As you know, I’ve worked with a few personalities. And just seeing what they looked like when they first came to me and seeing the end-product – I get a kick out of it!

BARBARA GRIFFIN

I can’t even remember which president it was that got Naomi Wolf to help him design his campaign to appeal more to the female voters.

TRACEY PRESTON

Yeah – absolutely, that’s what it is, it’s how to appeal to their market, for sure; and knowing the market they want to appeal to.  We have to sort of ‘get into their heads’ about who you actually want to sort of appeal to out there; really.

BARBARA GRIFFIN

Basically you help a person, a business, a service or a  product come up with the ‘bait’ to help hook a television network’s interest.

TRACEY PRESTON

I like that!

BARBARA GRIFFIN

– and then once you get the coverage, that’s when the business reaps the benefit.

TRACEY PRESTON

Absolutely. Through mass media exposure, and there’s nothing more mass…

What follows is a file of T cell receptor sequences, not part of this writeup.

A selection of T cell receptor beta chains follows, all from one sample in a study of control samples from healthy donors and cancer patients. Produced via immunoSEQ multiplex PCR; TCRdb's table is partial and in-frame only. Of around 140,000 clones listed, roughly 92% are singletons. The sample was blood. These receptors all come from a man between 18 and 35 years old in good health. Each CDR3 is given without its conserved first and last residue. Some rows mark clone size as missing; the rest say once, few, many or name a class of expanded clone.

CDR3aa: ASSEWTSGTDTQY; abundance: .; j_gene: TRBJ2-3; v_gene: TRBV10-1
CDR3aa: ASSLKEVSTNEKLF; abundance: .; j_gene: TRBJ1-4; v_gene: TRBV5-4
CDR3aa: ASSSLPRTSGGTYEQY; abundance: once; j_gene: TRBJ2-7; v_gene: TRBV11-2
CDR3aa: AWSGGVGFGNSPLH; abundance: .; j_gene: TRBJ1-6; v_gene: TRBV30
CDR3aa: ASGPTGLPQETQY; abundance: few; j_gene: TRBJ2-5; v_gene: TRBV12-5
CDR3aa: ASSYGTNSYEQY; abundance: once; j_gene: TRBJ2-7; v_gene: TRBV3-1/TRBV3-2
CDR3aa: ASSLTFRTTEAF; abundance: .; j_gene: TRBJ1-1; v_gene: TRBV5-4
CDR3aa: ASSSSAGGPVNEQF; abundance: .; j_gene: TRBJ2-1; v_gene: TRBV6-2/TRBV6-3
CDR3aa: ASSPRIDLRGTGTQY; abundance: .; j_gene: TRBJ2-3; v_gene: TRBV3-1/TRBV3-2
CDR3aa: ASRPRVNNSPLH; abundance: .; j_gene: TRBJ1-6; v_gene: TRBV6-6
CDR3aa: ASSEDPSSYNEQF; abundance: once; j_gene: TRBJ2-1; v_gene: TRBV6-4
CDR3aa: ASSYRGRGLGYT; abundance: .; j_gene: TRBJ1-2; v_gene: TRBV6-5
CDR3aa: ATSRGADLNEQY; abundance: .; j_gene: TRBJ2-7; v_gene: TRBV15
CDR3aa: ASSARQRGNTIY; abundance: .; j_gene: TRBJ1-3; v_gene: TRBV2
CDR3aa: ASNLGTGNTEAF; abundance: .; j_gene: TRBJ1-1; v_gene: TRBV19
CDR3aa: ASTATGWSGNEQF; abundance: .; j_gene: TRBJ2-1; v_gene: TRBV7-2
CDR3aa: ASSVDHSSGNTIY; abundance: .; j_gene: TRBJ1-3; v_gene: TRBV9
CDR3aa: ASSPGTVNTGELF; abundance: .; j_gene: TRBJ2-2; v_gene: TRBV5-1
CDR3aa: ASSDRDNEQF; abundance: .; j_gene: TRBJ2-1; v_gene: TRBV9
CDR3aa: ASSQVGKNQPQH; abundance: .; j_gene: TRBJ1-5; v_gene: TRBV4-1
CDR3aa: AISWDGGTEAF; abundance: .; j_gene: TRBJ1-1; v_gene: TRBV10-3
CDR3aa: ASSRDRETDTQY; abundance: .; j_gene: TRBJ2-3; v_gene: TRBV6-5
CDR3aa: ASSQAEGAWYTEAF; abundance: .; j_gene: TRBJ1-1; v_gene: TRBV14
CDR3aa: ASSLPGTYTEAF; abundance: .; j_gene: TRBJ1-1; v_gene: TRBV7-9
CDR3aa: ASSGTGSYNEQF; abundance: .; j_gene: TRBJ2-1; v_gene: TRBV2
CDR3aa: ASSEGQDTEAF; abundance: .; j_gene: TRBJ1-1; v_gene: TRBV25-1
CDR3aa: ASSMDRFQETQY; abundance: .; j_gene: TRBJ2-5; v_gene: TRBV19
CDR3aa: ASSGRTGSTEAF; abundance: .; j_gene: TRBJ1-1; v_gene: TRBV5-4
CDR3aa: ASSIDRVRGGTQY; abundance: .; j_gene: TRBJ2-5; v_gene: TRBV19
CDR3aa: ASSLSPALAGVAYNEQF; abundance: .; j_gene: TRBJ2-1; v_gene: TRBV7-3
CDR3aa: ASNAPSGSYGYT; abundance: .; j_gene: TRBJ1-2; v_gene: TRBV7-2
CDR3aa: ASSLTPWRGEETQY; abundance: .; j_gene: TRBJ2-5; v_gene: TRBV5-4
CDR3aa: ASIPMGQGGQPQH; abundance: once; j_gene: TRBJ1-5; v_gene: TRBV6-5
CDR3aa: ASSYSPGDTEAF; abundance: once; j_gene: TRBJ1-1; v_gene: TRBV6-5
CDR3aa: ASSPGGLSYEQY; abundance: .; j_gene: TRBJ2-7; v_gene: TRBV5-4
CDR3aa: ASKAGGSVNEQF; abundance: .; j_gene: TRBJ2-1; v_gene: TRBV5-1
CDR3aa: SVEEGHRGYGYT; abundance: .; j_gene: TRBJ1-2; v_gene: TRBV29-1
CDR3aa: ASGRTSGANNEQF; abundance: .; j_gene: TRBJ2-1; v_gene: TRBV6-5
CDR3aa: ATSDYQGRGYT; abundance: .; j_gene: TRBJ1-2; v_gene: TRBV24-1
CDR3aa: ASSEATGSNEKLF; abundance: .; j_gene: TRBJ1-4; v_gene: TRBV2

BARBARA GRIFFIN

Yes, I agree.  I think TV just pretty much trumps all other forms of publicity – still! Especially when you want to push something to an audience rather than having the audience searching for you – because of course they might not even know that you exist.

TRACEY PRESTON

For sure, for sure. Also, TV feeds off internet – moreso these days – as well.  Any YouTube sensation often can get television coverage. 

I mean – that’s how they’ve been discovered I guess! I think producers are scouring the new hits on YouTube or the new whiz bang; I think that’s become a source or material for them too, of story material.

BARBARA GRIFFIN